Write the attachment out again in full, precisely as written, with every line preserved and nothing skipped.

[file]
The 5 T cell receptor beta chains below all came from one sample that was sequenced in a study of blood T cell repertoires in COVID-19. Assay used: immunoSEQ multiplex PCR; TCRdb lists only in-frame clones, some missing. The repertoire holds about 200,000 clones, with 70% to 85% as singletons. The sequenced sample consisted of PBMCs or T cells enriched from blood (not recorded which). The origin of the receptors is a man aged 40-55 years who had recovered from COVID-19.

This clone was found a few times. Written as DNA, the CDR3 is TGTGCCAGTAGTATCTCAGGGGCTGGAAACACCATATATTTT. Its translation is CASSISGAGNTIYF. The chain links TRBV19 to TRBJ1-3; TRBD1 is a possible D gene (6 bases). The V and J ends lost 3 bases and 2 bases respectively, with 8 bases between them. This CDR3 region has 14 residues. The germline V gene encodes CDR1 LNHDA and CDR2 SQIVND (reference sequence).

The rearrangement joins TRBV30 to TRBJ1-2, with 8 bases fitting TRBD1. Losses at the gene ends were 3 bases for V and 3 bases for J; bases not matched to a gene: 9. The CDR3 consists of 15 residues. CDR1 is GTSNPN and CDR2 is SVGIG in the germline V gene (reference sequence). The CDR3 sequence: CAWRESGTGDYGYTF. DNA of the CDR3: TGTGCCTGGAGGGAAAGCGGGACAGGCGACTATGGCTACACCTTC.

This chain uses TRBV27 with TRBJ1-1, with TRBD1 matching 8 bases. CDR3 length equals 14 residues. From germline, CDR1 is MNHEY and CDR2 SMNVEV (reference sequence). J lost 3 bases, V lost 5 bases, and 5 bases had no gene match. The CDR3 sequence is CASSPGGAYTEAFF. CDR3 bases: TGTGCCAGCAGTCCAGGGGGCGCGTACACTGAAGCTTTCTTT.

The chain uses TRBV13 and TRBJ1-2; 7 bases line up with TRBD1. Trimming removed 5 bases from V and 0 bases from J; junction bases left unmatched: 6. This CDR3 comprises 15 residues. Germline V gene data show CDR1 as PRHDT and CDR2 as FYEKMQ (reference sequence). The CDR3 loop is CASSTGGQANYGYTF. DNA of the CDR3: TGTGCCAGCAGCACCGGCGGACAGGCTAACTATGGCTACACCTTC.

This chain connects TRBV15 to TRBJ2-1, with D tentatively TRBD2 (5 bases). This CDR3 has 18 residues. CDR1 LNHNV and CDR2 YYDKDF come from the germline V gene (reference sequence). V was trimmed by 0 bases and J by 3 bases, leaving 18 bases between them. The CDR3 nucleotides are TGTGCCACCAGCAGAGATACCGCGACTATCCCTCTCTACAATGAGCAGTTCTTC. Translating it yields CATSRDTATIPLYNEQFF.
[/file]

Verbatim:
The 5 T cell receptor beta chains below all came from one sample that was sequenced in a study of blood T cell repertoires in COVID-19. Assay used: immunoSEQ multiplex PCR; TCRdb lists only in-frame clones, some missing. The repertoire holds about 200,000 clones, with 70% to 85% as singletons. The sequenced sample consisted of PBMCs or T cells enriched from blood (not recorded which). The origin of the receptors is a man aged 40-55 years who had recovered from COVID-19.

This clone was found a few times. Written as DNA, the CDR3 is TGTGCCAGTAGTATCTCAGGGGCTGGAAACACCATATATTTT. Its translation is CASSISGAGNTIYF. The chain links TRBV19 to TRBJ1-3; TRBD1 is a possible D gene (6 bases). The V and J ends lost 3 bases and 2 bases respectively, with 8 bases between them. This CDR3 region has 14 residues. The germline V gene encodes CDR1 LNHDA and CDR2 SQIVND (reference sequence).

The rearrangement joins TRBV30 to TRBJ1-2, with 8 bases fitting TRBD1. Losses at the gene ends were 3 bases for V and 3 bases for J; bases not matched to a gene: 9. The CDR3 consists of 15 residues. CDR1 is GTSNPN and CDR2 is SVGIG in the germline V gene (reference sequence). The CDR3 sequence: CAWRESGTGDYGYTF. DNA of the CDR3: TGTGCCTGGAGGGAAAGCGGGACAGGCGACTATGGCTACACCTTC.

This chain uses TRBV27 with TRBJ1-1, with TRBD1 matching 8 bases. CDR3 length equals 14 residues. From germline, CDR1 is MNHEY and CDR2 SMNVEV (reference sequence). J lost 3 bases, V lost 5 bases, and 5 bases had no gene match. The CDR3 sequence is CASSPGGAYTEAFF. CDR3 bases: TGTGCCAGCAGTCCAGGGGGCGCGTACACTGAAGCTTTCTTT.

The chain uses TRBV13 and TRBJ1-2; 7 bases line up with TRBD1. Trimming removed 5 bases from V and 0 bases from J; junction bases left unmatched: 6. This CDR3 comprises 15 residues. Germline V gene data show CDR1 as PRHDT and CDR2 as FYEKMQ (reference sequence). The CDR3 loop is CASSTGGQANYGYTF. DNA of the CDR3: TGTGCCAGCAGCACCGGCGGACAGGCTAACTATGGCTACACCTTC.

This chain connects TRBV15 to TRBJ2-1, with D tentatively TRBD2 (5 bases). This CDR3 has 18 residues. CDR1 LNHNV and CDR2 YYDKDF come from the germline V gene (reference sequence). V was trimmed by 0 bases and J by 3 bases, leaving 18 bases between them. The CDR3 nucleotides are TGTGCCACCAGCAGAGATACCGCGACTATCCCTCTCTACAATGAGCAGTTCTTC. Translating it yields CATSRDTATIPLYNEQFF.